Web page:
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Maternal Gatekeepers -- What You Can Do About Maternal Gatekeeping

Maternal Gatekeepers -- Subtle Sabotage

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Photo: John Foxx / Getty Images
Photo: John Foxx / Getty Images
Questions for Wives
Questions and Solutions for Husbands
How to Stop Being a Maternal Gatekeeper
Gatekeeping Study Press Release

Although many women complain about their husbands not doing their share of work around the house, they may be actually inhibiting their spouse's involvement in housework and child-care by a subtle sabotage known as maternal gatekeeping.

Definition of a Maternal Gatekeeper

A woman is a maternal gatekeeper if she is inhibiting her husband from completing his share of household chores and child-care. A maternal gatekeeper limits her husband's involvement with chores and children by placing obstacles in his way. She may question and criticize his actions as a parent and fail to encourage his interaction with his children.

Maternal Gatekeeper Studies

Paul Raeburn of Psychology Today writes that studies find that "Even fathers who wanted to be involved with their kids often drifted away in the face of persistent maternal criticism."

"The takeaway message from this research is clear: maternal gatekeeping behaviors seriously undermine the confidence of new dads, causing dads to beat a hasty retreat from what they begin to perceive as dad-unfriendly turf. This quickly creates a no-win strategy for mom, dad, and baby." "So what's the alternative? Everyone fares better when new moms give new dads the time and space needed to figure out their own ways of comforting a baby, changing a diaper on the go, and mastering all the other early-parenting essentials."
Source: Ann Douglas, "A Dad's Way Isn't the Wrong Way: It's Just Different", TheStar.blogs.com, 6/13/2008.
A study done in 1999 by the Brigham Young University Family Studies Center researched the concept of maternal gatekeepers. Conducted by Sarah M. Allen and Alan J. Hawkins, the research revealed that 20 to 25 percent of married women fall into the category of maternal gatekeepers.

Another study on the topic of household chores was done in 1999 by Chloe Bird, a Brown University sociologist. Her research revealed that when women do most of the housework, they may feel anxious, demoralized, depressed, and worried.

  • Maternal gatekeepers' self-identity is often based on how others view their homemaking and nurturing skills. As a result, they may see their value diminished by a husband who takes on some of the housekeeping and child-care roles.
  • Women who are maternal gatekeepers have mixed feelings of both cherishing their role as the primary care-giver, and resenting it. They may feel relieved when their husbands take a more responsibility around the house, and yet feel displaced at the same time. Feelings of both guilt and liberation may also surface when a husband takes his paternal role more seriously.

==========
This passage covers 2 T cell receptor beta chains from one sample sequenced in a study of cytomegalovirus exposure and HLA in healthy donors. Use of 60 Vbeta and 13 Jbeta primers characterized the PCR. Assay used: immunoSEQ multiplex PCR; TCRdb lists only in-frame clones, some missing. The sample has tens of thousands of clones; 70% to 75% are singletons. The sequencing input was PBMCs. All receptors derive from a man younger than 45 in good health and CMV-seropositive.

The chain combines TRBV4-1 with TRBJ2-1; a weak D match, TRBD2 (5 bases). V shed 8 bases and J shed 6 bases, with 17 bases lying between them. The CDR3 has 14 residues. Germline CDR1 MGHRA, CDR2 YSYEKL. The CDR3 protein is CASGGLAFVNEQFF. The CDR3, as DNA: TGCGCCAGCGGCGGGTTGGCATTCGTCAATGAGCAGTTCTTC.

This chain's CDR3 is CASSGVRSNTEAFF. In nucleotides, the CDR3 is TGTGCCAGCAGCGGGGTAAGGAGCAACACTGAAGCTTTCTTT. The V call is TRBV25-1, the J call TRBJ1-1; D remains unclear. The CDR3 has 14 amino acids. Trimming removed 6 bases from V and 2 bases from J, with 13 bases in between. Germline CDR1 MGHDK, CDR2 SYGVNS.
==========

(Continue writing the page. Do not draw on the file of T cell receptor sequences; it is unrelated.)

• In dual-income families, many women are still doing most of the housework and child-care.
  • Some men do about the same amount of work around the house whether or not their wives worked outside the home or were full-time homemakers.
  • Generally, the amount of housework that men do has remained unchanged over the last 20 years. One study does show that men are spending more time with their children than their own fathers and grandfathers did.
  • Some men have a tendency to overestimate how much they do around the house, and underestimate how much other family members accomplish around the house.
  • It is estimated that a married woman spends 14 hours more time on housework each week than a single woman will spend.
  • Women often feel a lack of respect and caring when their husbands don't do their share of work around the home.
  • Researchers believe that families where there is an equitable division of labor not only reduces a woman's distress, but it helps create a happier household and a more intimate marriage relationship.
  • Dr. John Gottman, of the University of Washington in Seattle, has stated that men who are willing to share in housework responsibility have more active sex lives with their wives.
  • It is also believed that children benefit from seeing their dads do housework. Scott Coltrane, a sociologist from the University of California, believes that children who help their dads do household chores are more likely to be well adjusted and more socially aware of democratic family values and co-operation.
Questions for Wives
Questions and Solutions for Husbands
How to Stop Being a Maternal Gatekeeper
Gatekeeping Study Press Release

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